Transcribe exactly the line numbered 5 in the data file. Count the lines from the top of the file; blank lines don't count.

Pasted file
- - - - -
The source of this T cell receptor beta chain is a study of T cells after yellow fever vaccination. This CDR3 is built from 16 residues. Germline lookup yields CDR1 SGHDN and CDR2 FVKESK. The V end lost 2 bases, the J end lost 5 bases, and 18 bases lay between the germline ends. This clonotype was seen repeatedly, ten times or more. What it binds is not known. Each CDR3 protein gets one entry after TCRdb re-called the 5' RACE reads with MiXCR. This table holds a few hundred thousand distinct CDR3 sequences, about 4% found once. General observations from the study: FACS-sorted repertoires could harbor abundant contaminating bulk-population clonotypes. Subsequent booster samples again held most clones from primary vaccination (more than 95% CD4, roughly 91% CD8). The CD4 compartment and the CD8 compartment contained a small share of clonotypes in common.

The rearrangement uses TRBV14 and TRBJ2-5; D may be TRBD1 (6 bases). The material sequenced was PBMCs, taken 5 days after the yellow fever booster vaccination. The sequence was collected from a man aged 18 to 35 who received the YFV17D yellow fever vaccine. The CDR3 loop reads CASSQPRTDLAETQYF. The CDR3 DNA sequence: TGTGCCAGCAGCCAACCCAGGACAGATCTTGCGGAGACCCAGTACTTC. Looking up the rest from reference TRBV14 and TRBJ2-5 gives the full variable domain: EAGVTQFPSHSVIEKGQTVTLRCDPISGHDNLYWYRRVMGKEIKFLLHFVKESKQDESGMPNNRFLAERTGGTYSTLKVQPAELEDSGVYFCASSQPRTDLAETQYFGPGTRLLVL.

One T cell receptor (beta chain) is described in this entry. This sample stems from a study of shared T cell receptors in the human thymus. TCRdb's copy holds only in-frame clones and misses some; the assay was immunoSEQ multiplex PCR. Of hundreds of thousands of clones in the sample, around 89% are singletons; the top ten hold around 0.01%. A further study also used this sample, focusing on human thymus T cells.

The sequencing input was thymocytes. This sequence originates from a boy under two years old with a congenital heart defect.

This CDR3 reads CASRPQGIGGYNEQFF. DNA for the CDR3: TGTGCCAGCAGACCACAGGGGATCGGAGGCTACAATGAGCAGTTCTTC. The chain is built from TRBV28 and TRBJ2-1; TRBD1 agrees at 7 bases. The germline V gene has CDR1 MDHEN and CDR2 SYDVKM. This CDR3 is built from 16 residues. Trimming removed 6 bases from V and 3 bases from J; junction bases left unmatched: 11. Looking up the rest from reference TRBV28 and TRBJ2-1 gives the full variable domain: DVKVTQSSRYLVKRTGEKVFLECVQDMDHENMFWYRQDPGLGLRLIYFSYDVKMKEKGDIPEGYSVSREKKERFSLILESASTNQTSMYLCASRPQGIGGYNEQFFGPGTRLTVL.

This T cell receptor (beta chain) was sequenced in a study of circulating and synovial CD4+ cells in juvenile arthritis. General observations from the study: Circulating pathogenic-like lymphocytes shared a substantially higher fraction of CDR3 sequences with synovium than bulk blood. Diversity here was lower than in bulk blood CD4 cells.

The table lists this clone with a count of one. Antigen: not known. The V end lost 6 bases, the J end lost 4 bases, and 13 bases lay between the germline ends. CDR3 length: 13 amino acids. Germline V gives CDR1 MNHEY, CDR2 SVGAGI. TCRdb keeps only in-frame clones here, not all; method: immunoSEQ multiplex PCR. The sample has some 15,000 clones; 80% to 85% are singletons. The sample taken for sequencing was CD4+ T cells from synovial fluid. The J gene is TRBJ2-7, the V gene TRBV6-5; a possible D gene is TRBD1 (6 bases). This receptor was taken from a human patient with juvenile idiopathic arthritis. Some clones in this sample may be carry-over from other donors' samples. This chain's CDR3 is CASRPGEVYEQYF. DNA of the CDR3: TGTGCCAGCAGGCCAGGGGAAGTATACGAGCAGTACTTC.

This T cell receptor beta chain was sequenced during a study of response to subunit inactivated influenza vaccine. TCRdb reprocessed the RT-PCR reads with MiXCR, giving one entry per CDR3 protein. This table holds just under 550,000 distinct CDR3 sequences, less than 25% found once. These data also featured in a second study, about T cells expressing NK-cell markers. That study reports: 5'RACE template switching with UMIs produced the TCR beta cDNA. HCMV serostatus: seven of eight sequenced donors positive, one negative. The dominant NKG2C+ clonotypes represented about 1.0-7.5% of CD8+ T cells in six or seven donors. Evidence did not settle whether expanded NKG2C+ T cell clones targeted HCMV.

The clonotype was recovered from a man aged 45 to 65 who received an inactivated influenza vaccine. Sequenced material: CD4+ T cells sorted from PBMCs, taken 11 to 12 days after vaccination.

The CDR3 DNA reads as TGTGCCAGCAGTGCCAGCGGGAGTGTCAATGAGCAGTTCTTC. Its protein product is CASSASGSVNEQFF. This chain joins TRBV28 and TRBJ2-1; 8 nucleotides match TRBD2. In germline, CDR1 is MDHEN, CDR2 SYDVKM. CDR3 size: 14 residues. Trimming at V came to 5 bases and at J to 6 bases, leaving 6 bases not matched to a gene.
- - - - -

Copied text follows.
This CDR3 reads CASRPQGIGGYNEQFF. DNA for the CDR3: TGTGCCAGCAGACCACAGGGGATCGGAGGCTACAATGAGCAGTTCTTC. The chain is built from TRBV28 and TRBJ2-1; TRBD1 agrees at 7 bases. The germline V gene has CDR1 MDHEN and CDR2 SYDVKM. This CDR3 is built from 16 residues. Trimming removed 6 bases from V and 3 bases from J; junction bases left unmatched: 11. Looking up the rest from reference TRBV28 and TRBJ2-1 gives the full variable domain: DVKVTQSSRYLVKRTGEKVFLECVQDMDHENMFWYRQDPGLGLRLIYFSYDVKMKEKGDIPEGYSVSREKKERFSLILESASTNQTSMYLCASRPQGIGGYNEQFFGPGTRLTVL.